Petite Saison with Tart Cherries

>> Sunday, August 02, 2015

I wanted to try out the Wyeast 3031-PC Saison-Brett Blend, so today I'm brewing a Petite Saison that will get around 7 pounds of my homegrown tart cherries in the secondary. I really enjoy Saisons and other Farmhouse Ales. Usually I make my Saisons fairly high gravity, but the goal with this one is to come in a bit more session-able. The addition of the tart cherries will probably also make it somewhat kriek-like. This beer won't get any lactobacillus or pediococcus, so the only souring will come from the tart cherries.


Wyeast describes 3031 as follows:
Beer Styles: Saison, Belgian Specialty Ales, American-style Sour & Wild Beer, Strong Golden Ale
Profile: A blend of Saison yeast and Brettanomyces creates a dry and complex ale. Classic earthy and spicy farmhouse character meets tropical and stone fruit esters; aging brings elevated Brett flavor. Expect high attenuation with this blend.

Alc. Tolerance          12% ABV
Flocculation              low
Attenuation               80-90%
Temp. Range             65-80°F (18-27°C)
Based on the ferm temp range, I'd guess this is the 3711 French Saison strain blended with one of Wyeast's Brett strains.

Here's the recipe I came up with. I want this beer to finish dry, but not too thin, so I'm going with a step mash. Also adding some Chit Malt for some starch so that the brett will have something to chew on for a while. Hops-wise I'm shooting for low bitterness with a touch of flavor and aroma. I've used the Golden Naked Oats in a Saison before, and I really liked the berry/nutty character it added.

5.5# German Pils
1.25# Chit Malt
1.0# Flaked Rye
0.5# Golden Naked Oats
7g CTZ - 30 min
14g Citra - 5 min
3031 PC Saison Brett Blend
Whirlfloc
Yeast Nutrient
7.0# Tart cherries in secondary

Target O.G. 1.053

Mash
Mash at 149F for 15 min, raise to 155F for remainder of mash. I added 2.5ml of phosphoric acid to bring the mash pH to 5.39.

Fermentation
Chill to 65F, then let free-rise to 80F.

Water 
Nothing too scientific this time. I used 6 gallons of carbon filtered tap water cuht with 3 gallons of RO water. 3 gallons in the mash, sparged to 6.5 gallons pre-boil volume.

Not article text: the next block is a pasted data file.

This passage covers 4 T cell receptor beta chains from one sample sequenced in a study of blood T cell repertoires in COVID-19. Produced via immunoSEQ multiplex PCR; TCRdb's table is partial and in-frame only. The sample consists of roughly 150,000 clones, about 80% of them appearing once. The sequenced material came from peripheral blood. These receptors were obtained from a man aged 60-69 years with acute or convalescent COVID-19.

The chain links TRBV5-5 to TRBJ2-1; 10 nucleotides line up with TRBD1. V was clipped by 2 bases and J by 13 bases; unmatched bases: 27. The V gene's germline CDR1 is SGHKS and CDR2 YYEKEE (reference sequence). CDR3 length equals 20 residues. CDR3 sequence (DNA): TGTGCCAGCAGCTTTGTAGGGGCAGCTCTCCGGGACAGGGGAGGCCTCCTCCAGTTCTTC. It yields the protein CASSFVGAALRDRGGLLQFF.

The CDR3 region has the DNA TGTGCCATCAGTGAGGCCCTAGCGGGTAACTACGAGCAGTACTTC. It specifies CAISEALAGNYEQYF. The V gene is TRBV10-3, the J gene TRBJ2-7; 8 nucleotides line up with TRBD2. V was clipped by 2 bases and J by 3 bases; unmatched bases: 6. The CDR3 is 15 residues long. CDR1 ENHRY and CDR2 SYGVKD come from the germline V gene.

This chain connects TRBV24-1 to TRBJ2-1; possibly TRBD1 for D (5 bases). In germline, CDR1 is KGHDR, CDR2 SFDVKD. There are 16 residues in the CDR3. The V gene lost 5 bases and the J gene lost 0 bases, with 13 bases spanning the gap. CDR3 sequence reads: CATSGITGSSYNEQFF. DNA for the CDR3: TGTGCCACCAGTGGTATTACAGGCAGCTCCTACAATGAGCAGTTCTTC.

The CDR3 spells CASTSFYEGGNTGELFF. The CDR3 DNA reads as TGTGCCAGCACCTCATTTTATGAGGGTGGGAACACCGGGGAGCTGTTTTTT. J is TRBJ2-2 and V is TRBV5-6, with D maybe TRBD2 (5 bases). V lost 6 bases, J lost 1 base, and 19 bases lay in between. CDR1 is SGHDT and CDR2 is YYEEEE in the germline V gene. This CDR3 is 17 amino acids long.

Brewing Notes
No real issues, But I did forget to take my OG before pitching yeast. I was trying to hurry and wrap things up so I could go drop off my entries for the Beehive Brew-off and totally forgot. I also decided to skip O2...just an experiment to see what happens with the brett character (some have reported more funk when the yeast are stressed).

Update 8/13/2015
Primary fermentation seemed to have finished up, so I racked onto 7# of homegrown tart cherries yesterday. Cherries had been stored in the freezer then thawed and sanitized with 1/8 teaspoon of potassium metabisulfite dissolved in 1/4 cup RO water. This sat overnight then beer was racked onto the cherries in the morning. I mashed the cherries as much as I could, but there were still some whole ones.
Update 8/26/2015
Pulled a sample today and I'm really liking this beer. The "Saison" character is really nice.  Esters are there and blend very well with the tart cherry character. There's a light spiciness that's noticeable, but subtle and very complimentary. Brett character is also there but very balanced. I'm interested to see how this changes over time. The tart cherries dropped the pH to 3.68 so it's a nice level of acidity especially since it doesn't have any lactic acid producing bacteria. I can't wait to get this in the bottle and carb'd up. This beer will definitely be in my regular rotation when I have tart cherries on hand.